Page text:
His critics contend the festival has lost its focus, but festival director Dieter Kosslick is proud of the Berlinale’s massive popular engagement.

dieter kosslick berlinale

Source: Berlin Film Festival

Dieter Kosslick

Interviewed a few days before the Berlinale begins, festival director Dieter Kosslick is in his usual irrepressible form. “I can’t wait,” he exclaims, likening himself to an athlete ready to charge but still listening for the starting gun. “I want to run but I can’t because I’m too early.”

Due to the Bafta film awards and Oscars shifting their dates and because of the added distraction of the Winter Olympics, the Berlinale (February 15-25) is taking place later than usual this year and Kosslick cannot wait to be in his familiar hat and red scarf, welcoming guests to Wes Anderson’s animated feature, Isle Of Dogs, which will open the festival.

Kosslick acknowledges he was startled by the group of 79 filmmakers who published a letter in late November, suggesting the festival needs a “new start” after his contract ends in May 2019. After all, under his leadership over the last 17 years, the Berlinale has grown and grown. It is now one of the biggest public events of its kind around the world. Admissions in 2017 were at 496,471 - a huge figure.

“Of course, I was astonished by this letter,” says Kosslick, whose predecessor as festival director, Moritz de Hadeln, will be at the festival to launch his book about his time at the Berlinale. Towards the end of his time as director, de Hadeln was also the target of criticism. “If you are 17 years in the job, there are just some people who don’t like you. These people are the same that Moritz had on his back,” Kosslick notes.

He is not remotely apologetic about the size to which the festival has grown or the fact its programming is as much for the benefit of the public as for that of the critics. “The Berlinale will disappear if you get rid of the audience. This is quite clear.

“The big difference between a lot of festivals and the Berlinale is that we are an audience-driven festival,” he adds of an event that was launched in 1951. The main Competition may be the flagship, but more than 66,000 cinemagoers will attend its youth-targeted Generation; arthouse cinema is foregrounded in Panorama and the Forum; and there is culinary cinema too.

“There are different target groups with an interest in different types of film,” Kosslick continues. “The Berlinale is a very democratic kind of festival. It is easy going.” In other words, everyone is welcome. “We are not an elite film club. We are much more integrated in the city of Berlin.”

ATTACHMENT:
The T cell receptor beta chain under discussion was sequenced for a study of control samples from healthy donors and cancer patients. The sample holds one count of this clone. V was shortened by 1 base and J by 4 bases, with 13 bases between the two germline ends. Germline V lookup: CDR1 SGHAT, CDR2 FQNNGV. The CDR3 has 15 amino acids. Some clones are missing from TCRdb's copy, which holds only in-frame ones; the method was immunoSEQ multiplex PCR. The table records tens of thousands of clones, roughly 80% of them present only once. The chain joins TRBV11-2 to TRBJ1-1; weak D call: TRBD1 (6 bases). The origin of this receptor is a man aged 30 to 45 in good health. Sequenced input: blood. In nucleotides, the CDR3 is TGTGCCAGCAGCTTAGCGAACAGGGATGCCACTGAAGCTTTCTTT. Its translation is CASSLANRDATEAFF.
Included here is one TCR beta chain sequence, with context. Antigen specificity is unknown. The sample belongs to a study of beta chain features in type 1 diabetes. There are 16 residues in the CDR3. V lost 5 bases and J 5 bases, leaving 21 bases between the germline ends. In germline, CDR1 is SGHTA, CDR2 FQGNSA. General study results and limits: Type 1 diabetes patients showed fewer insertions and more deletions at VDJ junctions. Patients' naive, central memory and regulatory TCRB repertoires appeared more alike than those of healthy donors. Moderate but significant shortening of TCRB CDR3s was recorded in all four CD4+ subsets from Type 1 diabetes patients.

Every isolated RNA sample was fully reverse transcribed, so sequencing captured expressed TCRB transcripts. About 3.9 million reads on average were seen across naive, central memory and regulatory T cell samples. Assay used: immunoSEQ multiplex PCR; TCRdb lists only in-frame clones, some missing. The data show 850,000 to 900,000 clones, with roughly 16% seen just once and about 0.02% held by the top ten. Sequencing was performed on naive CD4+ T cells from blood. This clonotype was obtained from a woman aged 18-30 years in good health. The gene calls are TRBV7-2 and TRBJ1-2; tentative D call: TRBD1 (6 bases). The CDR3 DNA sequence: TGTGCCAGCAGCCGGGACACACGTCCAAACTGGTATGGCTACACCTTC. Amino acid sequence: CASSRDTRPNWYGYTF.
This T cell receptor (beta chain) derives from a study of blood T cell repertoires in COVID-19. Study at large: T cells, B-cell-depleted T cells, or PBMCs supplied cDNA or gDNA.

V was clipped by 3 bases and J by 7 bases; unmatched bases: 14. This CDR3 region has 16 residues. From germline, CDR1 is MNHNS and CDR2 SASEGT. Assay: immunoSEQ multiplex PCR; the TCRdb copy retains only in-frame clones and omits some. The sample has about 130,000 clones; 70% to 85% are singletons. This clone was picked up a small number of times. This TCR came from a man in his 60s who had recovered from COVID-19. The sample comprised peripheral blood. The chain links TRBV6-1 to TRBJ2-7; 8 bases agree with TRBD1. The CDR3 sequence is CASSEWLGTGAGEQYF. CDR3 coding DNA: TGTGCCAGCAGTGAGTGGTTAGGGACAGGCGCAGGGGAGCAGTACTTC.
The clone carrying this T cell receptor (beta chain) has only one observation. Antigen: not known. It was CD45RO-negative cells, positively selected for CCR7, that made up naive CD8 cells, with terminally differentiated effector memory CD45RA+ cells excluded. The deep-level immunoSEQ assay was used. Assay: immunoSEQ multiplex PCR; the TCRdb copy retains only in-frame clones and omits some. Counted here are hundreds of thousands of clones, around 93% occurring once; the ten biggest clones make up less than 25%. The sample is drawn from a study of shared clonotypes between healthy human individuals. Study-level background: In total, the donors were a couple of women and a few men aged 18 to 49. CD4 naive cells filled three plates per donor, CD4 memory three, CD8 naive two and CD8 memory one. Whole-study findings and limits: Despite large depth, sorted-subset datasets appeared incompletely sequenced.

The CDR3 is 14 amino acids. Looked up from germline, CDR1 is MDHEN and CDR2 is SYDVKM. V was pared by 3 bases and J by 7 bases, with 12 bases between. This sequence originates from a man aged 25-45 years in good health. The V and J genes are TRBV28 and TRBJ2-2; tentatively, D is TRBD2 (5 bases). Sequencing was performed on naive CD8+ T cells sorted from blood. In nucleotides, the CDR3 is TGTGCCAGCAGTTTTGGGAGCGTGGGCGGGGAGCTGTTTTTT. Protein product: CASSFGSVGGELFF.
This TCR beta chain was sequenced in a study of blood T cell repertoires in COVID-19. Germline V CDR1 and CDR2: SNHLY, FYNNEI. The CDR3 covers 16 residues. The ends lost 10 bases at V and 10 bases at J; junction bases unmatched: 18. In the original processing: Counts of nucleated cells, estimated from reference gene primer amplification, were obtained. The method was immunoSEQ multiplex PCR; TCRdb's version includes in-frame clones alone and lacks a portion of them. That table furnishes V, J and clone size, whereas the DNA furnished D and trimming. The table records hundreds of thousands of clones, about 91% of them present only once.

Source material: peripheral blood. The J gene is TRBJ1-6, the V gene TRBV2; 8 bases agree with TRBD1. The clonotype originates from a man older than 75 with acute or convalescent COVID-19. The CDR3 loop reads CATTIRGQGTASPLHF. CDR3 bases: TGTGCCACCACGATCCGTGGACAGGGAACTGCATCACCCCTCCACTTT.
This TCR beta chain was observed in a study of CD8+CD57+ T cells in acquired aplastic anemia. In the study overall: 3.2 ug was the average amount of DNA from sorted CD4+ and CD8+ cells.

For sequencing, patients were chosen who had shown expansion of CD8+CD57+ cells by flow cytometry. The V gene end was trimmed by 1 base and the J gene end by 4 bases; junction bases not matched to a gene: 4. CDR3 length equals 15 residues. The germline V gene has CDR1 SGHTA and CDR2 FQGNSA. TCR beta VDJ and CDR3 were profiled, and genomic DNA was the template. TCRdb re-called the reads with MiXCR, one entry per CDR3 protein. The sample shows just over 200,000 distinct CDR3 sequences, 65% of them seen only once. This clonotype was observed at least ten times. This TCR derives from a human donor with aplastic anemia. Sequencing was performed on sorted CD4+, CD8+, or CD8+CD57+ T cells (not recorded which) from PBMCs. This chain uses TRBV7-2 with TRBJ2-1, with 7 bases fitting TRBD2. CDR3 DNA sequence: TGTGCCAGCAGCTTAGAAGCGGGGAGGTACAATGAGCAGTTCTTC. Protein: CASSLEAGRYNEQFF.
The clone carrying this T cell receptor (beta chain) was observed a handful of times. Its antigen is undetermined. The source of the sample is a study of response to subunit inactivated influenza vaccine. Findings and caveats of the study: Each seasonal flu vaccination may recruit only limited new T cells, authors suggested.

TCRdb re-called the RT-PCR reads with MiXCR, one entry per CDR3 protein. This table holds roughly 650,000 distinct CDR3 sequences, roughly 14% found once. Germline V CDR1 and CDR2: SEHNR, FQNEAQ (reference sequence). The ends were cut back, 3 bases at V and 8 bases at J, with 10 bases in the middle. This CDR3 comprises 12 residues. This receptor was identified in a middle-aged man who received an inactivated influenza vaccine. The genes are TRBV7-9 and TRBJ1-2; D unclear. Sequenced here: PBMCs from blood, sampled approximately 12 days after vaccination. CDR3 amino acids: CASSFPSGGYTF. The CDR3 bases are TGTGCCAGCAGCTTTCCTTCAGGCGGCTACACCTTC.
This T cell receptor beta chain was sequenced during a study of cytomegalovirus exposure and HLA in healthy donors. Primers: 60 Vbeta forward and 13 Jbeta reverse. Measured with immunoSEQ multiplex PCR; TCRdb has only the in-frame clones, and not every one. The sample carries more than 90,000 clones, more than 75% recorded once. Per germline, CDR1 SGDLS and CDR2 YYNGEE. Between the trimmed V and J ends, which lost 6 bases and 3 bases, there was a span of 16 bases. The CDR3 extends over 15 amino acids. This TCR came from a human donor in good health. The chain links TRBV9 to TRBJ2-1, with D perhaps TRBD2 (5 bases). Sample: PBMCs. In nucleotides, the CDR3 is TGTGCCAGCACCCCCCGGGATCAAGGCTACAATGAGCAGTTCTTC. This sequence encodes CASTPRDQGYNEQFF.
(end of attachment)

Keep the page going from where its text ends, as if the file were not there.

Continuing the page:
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The perennial debate about film as art and entertainment is again being held in German film culture following the decision by the German Federal Film Board (FFA) to focus on audience numbers. Only films expected to attract at least 250,000 spectators to the cinemas will be eligible for FFA funding in the future.

What does Kosslick think about this? “I don’t know what effect it [the FFA decision] will have but just now, we have a very good situation in our cinema,” he reflects on the upswing in box office last year, driven partly by local successes, among them Suck Me Shakespeer 3. “We [also] have fantastic arthouse cinema. And you will see at the Berlinale that we have four great German films in Competition.”

As ever, Kosslick is continuing to refine and expand the programme. For example, this year the Berlinale Series programme — now in its third edition — will move to the Zoo Palast (the festival’s old home in the west) and will showcase “seven series”.

Kosslick expects the Berlinale to be in the “middle” of the debates about #MeToo and diversity. “This [diversity] is one of the main subjects of the Berlinale in its whole history,” he says. “It’s in our DNA. We had the first queer festival in history and it grew to be the biggest one. We have a section specially about native cinema.”

In Cannes last summer, some audiences booed the Netflix film Okja and the festival now requires all films in its Competition to have a theatrical release in France. The Berlinale was already following a similar strategy. “We always have had clear rules,” he says. “Films that are going into Competition have to have a theatrical release. These are our guidelines.” Not that the festival is turning its back on the new players. Netflix series will be welcome in the Series strand. Gus Van Sant’s Amazon-backed Don’t Worry, He Won’t Get Far On Foot will be in the main Competition, but will also be seen in cinemas.

Ask Kosslick what he most enjoys about being festival head and he says: “There are two fantastic moments I really enjoy. This is the moment when I go to the red carpet on the opening night and I am ready with my coat and hat and red scarf to say hello to the film world… And then at the closing night, when I give the Golden and Silver Bears to the artists who deserve them. These are very happy moments and are the two moments I will miss if I am not there any more.”

The “if” here is intriguing. Is it possible Kosslick could remain at the helm after May 2019 when his current contract expires? “This is a question like Brexit. You have Brexit or you don’t have Brexit. Let’s see!” he smiles, ending the interview on a typically playful and enigmatic note.

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